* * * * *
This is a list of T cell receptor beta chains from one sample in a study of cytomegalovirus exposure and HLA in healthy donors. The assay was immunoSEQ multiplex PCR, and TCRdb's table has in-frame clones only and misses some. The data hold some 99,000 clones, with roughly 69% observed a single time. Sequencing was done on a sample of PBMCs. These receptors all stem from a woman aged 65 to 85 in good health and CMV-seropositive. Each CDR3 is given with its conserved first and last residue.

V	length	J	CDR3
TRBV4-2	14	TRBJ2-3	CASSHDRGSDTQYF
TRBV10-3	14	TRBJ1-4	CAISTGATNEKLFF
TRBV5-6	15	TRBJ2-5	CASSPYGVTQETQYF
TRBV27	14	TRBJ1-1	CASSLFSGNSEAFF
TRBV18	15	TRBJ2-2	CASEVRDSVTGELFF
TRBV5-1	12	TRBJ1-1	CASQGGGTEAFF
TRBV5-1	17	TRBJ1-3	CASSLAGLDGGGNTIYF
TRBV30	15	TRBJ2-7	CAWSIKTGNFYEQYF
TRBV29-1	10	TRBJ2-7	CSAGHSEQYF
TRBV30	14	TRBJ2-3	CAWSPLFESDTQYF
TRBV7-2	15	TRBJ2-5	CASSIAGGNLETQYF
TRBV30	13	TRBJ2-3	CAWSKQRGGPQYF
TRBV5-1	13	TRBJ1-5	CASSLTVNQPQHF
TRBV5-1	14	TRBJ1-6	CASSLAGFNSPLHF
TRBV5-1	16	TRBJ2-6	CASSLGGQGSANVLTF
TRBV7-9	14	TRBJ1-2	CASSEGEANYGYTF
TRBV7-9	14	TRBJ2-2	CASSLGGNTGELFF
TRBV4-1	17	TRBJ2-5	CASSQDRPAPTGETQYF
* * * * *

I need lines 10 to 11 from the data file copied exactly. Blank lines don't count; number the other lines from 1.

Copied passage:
TRBV30	15	TRBJ2-7	CAWSIKTGNFYEQYF
TRBV29-1	10	TRBJ2-7	CSAGHSEQYF